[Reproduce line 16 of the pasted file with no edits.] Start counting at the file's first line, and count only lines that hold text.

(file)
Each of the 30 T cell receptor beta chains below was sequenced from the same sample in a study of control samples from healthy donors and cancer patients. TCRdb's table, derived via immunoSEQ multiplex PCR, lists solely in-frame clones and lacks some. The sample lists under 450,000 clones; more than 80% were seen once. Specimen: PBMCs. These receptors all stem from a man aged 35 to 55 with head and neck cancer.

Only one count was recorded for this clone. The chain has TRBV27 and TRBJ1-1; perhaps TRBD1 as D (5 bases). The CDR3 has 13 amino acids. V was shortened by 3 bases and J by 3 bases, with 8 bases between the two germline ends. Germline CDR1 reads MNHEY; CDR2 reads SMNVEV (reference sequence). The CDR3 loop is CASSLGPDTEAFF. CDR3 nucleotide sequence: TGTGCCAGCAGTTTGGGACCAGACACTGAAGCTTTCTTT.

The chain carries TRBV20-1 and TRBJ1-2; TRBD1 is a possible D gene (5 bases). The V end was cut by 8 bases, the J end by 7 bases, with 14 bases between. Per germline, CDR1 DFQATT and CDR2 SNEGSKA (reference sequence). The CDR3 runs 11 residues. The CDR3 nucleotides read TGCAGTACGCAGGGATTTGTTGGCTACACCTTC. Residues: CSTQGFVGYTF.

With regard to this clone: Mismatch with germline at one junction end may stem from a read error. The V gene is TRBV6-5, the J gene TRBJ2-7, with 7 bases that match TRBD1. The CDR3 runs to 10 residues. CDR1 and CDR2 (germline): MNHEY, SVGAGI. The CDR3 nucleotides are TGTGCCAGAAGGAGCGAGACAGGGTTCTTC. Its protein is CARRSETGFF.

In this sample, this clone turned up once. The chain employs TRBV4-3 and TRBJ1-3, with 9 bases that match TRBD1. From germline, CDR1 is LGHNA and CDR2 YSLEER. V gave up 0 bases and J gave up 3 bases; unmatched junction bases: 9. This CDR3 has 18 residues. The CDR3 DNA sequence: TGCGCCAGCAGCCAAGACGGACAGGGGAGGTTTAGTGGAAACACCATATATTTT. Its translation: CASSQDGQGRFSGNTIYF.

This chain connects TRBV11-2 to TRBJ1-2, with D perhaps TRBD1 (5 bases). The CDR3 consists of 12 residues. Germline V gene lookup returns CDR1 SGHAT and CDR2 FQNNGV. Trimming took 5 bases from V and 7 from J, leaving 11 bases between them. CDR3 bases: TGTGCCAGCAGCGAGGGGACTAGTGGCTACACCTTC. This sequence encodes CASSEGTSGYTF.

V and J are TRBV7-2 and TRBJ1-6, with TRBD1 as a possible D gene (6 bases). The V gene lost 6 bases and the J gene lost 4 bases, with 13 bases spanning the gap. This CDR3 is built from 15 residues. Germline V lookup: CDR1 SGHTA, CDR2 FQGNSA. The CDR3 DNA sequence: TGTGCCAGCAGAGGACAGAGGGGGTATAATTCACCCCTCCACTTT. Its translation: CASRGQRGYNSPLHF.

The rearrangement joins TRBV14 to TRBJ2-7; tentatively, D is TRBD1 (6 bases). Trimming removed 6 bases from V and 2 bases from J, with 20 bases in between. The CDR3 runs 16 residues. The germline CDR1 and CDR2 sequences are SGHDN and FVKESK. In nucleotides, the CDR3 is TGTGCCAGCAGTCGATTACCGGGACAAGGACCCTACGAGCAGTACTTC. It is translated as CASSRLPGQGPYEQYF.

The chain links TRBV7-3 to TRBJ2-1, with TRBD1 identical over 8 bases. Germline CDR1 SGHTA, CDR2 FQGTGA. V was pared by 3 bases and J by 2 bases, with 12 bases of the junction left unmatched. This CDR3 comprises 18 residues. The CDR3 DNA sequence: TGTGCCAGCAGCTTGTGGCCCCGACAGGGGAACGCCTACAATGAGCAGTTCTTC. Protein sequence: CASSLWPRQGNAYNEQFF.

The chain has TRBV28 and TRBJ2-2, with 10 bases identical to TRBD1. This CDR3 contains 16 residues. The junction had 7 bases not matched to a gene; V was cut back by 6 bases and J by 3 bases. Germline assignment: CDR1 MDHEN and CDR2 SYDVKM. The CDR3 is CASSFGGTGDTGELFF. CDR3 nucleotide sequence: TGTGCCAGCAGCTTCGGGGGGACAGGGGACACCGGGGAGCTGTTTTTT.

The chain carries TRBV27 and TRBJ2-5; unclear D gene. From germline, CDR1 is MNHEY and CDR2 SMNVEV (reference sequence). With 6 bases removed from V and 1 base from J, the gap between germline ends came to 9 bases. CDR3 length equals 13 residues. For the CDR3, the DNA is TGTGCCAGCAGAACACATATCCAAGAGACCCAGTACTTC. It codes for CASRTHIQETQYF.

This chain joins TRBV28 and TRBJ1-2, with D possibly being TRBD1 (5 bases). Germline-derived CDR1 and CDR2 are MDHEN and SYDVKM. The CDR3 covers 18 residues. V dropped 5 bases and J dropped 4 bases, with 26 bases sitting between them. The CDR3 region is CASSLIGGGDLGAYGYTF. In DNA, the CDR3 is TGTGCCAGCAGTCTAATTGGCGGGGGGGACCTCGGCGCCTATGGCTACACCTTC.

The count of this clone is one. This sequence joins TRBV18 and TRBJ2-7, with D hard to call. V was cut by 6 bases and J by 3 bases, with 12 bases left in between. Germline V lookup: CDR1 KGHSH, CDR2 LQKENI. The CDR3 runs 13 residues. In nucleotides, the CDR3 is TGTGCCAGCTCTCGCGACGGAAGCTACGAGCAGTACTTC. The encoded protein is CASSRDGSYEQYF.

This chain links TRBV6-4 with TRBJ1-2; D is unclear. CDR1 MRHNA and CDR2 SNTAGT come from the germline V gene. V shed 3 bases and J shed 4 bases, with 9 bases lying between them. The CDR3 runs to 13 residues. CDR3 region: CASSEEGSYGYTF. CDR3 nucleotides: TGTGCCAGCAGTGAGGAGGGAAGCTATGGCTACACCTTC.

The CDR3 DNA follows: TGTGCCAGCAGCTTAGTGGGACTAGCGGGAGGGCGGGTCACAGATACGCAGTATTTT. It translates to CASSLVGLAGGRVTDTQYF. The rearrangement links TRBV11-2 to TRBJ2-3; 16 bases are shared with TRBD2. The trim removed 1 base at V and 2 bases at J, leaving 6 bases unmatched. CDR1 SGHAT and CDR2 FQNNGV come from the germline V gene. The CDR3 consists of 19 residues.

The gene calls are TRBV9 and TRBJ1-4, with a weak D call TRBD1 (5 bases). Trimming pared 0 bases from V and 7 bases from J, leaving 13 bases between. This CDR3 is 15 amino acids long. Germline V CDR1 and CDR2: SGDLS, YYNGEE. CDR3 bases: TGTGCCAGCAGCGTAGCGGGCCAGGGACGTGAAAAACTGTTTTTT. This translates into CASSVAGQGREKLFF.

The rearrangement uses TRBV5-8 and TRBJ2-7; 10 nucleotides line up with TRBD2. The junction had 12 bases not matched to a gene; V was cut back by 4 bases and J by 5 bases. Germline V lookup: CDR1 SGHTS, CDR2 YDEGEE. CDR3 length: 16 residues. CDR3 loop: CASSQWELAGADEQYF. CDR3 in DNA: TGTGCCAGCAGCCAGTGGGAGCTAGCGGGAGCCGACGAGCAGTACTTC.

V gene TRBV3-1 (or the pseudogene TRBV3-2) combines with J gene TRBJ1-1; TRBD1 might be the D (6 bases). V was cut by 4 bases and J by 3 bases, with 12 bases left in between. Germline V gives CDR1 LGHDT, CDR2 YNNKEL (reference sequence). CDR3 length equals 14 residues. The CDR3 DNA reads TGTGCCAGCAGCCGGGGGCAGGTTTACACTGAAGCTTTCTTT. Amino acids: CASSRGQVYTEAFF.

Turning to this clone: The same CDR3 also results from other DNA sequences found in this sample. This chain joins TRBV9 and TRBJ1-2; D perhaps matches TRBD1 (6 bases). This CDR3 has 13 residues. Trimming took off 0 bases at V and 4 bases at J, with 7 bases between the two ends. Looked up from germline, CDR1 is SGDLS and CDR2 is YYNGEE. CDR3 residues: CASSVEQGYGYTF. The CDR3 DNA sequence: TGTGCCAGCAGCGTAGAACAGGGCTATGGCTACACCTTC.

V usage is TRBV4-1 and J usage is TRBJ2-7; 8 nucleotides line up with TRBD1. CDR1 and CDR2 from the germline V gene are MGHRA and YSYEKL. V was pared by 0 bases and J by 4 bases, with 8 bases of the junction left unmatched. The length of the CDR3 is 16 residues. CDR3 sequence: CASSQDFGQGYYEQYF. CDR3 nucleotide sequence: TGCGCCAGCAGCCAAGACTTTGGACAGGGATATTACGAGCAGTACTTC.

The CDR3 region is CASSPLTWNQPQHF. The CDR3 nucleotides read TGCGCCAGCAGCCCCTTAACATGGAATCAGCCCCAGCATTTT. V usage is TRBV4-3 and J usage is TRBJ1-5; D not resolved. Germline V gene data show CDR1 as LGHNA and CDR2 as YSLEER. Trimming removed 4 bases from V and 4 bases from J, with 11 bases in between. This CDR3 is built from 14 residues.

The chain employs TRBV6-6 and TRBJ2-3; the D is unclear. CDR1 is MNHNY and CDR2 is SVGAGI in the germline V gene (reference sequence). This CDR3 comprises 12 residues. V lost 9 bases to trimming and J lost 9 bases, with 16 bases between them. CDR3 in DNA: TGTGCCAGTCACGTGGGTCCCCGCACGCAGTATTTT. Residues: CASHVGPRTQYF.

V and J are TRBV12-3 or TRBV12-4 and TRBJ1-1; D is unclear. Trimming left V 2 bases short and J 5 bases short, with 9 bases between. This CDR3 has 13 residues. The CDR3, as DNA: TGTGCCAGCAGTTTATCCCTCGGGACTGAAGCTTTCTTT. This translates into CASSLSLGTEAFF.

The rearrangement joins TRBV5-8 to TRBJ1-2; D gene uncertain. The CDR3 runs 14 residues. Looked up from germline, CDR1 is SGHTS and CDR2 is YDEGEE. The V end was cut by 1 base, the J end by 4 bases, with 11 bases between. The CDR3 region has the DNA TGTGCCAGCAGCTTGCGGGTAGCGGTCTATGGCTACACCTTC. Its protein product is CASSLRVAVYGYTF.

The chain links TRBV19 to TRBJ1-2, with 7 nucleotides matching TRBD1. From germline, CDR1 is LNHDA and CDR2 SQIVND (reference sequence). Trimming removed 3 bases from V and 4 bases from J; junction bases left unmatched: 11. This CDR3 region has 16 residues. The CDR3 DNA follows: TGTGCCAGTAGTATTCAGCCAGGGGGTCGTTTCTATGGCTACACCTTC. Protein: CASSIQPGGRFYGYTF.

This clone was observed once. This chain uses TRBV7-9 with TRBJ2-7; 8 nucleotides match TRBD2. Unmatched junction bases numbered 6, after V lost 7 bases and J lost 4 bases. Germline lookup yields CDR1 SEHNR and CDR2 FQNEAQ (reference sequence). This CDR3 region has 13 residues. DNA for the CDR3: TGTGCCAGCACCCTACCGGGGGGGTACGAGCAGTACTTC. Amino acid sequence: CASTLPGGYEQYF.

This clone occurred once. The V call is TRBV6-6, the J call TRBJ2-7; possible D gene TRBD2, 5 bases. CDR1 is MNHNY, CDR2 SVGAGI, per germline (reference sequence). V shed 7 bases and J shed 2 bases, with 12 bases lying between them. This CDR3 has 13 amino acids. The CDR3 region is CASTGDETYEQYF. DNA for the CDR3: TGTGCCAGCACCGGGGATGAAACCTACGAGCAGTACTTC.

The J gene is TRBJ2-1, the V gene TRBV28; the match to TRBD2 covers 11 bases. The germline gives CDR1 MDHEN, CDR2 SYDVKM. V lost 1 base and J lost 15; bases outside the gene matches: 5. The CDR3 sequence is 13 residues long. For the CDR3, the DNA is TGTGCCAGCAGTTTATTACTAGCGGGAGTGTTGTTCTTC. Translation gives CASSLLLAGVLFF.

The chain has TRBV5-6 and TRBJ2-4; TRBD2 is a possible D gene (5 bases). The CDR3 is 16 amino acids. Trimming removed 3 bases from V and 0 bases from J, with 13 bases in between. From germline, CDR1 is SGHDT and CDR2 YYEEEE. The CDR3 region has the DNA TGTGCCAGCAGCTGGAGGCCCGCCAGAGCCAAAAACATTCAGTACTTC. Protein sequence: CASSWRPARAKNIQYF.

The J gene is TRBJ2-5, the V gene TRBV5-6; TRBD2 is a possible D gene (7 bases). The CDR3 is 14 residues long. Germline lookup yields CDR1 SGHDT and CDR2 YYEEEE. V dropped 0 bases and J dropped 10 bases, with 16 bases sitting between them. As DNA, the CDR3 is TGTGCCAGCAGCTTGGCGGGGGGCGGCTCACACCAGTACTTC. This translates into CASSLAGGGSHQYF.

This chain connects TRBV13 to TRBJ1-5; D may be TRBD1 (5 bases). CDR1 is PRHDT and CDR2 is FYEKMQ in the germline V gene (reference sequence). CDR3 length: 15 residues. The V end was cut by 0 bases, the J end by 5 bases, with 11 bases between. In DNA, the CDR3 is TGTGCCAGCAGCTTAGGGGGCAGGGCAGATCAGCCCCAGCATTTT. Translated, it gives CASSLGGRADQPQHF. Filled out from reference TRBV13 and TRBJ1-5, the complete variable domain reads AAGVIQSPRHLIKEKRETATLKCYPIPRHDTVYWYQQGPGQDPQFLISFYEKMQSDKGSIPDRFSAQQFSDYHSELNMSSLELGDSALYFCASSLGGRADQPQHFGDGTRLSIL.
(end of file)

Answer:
The gene calls are TRBV9 and TRBJ1-4, with a weak D call TRBD1 (5 bases). Trimming pared 0 bases from V and 7 bases from J, leaving 13 bases between. This CDR3 is 15 amino acids long. Germline V CDR1 and CDR2: SGDLS, YYNGEE. CDR3 bases: TGTGCCAGCAGCGTAGCGGGCCAGGGACGTGAAAAACTGTTTTTT. This translates into CASSVAGQGREKLFF.